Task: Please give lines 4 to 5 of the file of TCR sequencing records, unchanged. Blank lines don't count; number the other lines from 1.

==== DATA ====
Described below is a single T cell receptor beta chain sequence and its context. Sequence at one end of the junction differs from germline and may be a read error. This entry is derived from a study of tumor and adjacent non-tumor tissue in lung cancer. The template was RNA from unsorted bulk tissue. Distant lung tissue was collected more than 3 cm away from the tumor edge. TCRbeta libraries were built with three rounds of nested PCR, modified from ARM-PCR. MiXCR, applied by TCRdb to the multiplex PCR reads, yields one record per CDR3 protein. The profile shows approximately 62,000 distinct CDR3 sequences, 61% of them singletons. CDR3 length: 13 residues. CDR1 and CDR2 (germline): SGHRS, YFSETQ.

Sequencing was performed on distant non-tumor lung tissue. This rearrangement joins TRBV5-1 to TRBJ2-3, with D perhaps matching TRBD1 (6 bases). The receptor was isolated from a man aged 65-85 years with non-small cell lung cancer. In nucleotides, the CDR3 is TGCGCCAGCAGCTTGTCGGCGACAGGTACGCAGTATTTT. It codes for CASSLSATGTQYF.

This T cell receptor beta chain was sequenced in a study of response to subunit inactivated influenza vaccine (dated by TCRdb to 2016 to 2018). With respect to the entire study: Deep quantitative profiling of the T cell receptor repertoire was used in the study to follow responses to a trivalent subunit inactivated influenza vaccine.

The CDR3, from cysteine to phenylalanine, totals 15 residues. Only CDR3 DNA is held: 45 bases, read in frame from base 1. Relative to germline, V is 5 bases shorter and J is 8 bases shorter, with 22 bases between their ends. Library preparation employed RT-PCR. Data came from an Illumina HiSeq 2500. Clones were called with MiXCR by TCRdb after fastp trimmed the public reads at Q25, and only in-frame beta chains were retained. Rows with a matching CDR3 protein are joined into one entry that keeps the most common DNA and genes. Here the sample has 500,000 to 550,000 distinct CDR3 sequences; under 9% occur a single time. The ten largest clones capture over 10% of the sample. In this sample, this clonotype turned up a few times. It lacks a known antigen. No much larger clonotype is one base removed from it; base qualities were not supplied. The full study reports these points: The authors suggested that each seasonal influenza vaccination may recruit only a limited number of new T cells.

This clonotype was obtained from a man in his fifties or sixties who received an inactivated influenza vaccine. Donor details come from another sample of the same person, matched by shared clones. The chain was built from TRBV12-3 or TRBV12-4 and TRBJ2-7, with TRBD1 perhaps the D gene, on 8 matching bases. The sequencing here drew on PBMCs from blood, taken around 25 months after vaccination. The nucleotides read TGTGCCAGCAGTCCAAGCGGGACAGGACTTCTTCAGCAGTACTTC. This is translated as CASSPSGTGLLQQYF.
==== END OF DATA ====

The CDR3, from cysteine to phenylalanine, totals 15 residues. Only CDR3 DNA is held: 45 bases, read in frame from base 1. Relative to germline, V is 5 bases shorter and J is 8 bases shorter, with 22 bases between their ends. Library preparation employed RT-PCR. Data came from an Illumina HiSeq 2500. Clones were called with MiXCR by TCRdb after fastp trimmed the public reads at Q25, and only in-frame beta chains were retained. Rows with a matching CDR3 protein are joined into one entry that keeps the most common DNA and genes. Here the sample has 500,000 to 550,000 distinct CDR3 sequences; under 9% occur a single time. The ten largest clones capture over 10% of the sample. In this sample, this clonotype turned up a few times. It lacks a known antigen. No much larger clonotype is one base removed from it; base qualities were not supplied. The full study reports these points: The authors suggested that each seasonal influenza vaccination may recruit only a limited number of new T cells.

This clonotype was obtained from a man in his fifties or sixties who received an inactivated influenza vaccine. Donor details come from another sample of the same person, matched by shared clones. The chain was built from TRBV12-3 or TRBV12-4 and TRBJ2-7, with TRBD1 perhaps the D gene, on 8 matching bases. The sequencing here drew on PBMCs from blood, taken around 25 months after vaccination. The nucleotides read TGTGCCAGCAGTCCAAGCGGGACAGGACTTCTTCAGCAGTACTTC. This is translated as CASSPSGTGLLQQYF.